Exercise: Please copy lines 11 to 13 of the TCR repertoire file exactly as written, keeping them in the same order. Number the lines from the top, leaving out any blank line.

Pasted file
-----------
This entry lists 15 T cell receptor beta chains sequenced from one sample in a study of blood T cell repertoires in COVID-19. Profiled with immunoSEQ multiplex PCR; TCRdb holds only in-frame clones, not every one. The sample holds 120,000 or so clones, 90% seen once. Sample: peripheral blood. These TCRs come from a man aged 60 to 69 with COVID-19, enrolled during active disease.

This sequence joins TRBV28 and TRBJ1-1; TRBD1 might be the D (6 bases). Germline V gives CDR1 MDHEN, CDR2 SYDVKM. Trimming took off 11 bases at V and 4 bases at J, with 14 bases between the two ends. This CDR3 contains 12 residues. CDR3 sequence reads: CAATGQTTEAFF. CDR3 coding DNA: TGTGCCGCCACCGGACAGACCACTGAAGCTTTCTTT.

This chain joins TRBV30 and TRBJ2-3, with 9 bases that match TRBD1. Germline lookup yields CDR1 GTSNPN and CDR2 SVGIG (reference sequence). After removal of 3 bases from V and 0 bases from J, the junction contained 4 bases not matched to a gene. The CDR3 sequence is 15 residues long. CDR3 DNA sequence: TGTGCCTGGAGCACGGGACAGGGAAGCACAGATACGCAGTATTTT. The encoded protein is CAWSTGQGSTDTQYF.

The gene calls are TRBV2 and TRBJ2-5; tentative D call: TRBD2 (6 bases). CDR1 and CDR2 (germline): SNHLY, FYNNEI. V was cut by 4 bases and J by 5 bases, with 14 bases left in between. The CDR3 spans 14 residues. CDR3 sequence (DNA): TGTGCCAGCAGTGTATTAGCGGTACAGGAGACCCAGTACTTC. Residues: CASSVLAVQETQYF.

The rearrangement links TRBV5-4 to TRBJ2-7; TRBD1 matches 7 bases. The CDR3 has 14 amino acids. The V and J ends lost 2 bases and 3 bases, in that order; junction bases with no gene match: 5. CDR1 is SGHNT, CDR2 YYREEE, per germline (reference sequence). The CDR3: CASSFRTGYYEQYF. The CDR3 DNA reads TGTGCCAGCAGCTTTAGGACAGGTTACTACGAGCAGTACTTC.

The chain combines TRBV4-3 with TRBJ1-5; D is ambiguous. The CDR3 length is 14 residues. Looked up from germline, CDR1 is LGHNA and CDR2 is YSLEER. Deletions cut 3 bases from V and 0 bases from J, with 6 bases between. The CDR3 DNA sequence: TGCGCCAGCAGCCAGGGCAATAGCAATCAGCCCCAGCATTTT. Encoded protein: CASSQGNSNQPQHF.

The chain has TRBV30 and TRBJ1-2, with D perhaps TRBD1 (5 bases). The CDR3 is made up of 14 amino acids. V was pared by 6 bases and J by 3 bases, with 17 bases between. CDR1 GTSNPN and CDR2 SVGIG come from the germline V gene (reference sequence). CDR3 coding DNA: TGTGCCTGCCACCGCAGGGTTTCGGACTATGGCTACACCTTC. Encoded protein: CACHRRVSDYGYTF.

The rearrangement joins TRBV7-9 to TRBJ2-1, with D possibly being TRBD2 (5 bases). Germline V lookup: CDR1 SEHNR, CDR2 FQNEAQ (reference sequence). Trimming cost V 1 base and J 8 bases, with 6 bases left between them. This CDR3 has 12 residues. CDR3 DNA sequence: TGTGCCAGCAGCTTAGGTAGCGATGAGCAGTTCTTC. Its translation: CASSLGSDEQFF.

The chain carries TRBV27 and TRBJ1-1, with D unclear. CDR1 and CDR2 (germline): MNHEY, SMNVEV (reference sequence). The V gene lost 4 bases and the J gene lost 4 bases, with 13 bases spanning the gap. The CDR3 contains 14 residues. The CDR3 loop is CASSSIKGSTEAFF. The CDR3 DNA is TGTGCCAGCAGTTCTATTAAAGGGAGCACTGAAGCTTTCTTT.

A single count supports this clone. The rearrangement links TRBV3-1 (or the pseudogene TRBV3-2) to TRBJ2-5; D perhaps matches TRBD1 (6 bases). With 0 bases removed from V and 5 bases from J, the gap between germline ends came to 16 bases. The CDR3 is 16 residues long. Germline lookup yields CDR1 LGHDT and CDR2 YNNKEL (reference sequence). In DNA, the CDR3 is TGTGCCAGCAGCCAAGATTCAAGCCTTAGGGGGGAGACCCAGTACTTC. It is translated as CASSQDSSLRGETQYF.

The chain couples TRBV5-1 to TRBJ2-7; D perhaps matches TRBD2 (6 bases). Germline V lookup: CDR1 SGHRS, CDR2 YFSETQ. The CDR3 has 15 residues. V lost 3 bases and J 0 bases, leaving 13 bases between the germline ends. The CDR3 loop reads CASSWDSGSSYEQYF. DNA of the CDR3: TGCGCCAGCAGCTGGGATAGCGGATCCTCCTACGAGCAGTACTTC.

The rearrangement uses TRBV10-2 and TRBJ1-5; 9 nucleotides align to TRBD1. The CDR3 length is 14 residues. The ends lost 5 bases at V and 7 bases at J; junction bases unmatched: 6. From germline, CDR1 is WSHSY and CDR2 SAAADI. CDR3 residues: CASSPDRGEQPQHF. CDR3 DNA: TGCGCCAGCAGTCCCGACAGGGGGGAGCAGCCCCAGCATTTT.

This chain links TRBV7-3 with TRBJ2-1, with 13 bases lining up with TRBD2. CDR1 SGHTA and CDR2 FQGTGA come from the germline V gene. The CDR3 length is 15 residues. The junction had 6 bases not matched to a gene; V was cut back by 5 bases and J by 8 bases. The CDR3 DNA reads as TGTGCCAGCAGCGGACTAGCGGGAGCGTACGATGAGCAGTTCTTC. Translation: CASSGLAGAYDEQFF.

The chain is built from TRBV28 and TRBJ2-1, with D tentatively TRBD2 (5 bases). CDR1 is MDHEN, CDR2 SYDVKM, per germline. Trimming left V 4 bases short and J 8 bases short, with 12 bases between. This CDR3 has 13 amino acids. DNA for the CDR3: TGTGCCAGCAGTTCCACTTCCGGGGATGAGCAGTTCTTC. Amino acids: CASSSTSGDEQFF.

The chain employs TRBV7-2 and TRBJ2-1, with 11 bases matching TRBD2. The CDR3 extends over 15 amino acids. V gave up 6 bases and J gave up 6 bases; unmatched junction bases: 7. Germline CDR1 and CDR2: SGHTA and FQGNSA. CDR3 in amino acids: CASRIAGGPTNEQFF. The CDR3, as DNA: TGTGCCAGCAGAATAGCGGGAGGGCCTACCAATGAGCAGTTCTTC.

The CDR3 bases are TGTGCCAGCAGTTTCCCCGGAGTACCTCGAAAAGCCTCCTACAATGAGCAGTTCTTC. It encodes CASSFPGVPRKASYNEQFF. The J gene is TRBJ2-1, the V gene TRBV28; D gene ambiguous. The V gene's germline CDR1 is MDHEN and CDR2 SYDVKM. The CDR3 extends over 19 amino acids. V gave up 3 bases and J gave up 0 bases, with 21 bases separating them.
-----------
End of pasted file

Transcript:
The chain couples TRBV5-1 to TRBJ2-7; D perhaps matches TRBD2 (6 bases). Germline V lookup: CDR1 SGHRS, CDR2 YFSETQ. The CDR3 has 15 residues. V lost 3 bases and J 0 bases, leaving 13 bases between the germline ends. The CDR3 loop reads CASSWDSGSSYEQYF. DNA of the CDR3: TGCGCCAGCAGCTGGGATAGCGGATCCTCCTACGAGCAGTACTTC.

The rearrangement uses TRBV10-2 and TRBJ1-5; 9 nucleotides align to TRBD1. The CDR3 length is 14 residues. The ends lost 5 bases at V and 7 bases at J; junction bases unmatched: 6. From germline, CDR1 is WSHSY and CDR2 SAAADI. CDR3 residues: CASSPDRGEQPQHF. CDR3 DNA: TGCGCCAGCAGTCCCGACAGGGGGGAGCAGCCCCAGCATTTT.

This chain links TRBV7-3 with TRBJ2-1, with 13 bases lining up with TRBD2. CDR1 SGHTA and CDR2 FQGTGA come from the germline V gene. The CDR3 length is 15 residues. The junction had 6 bases not matched to a gene; V was cut back by 5 bases and J by 8 bases. The CDR3 DNA reads as TGTGCCAGCAGCGGACTAGCGGGAGCGTACGATGAGCAGTTCTTC. Translation: CASSGLAGAYDEQFF.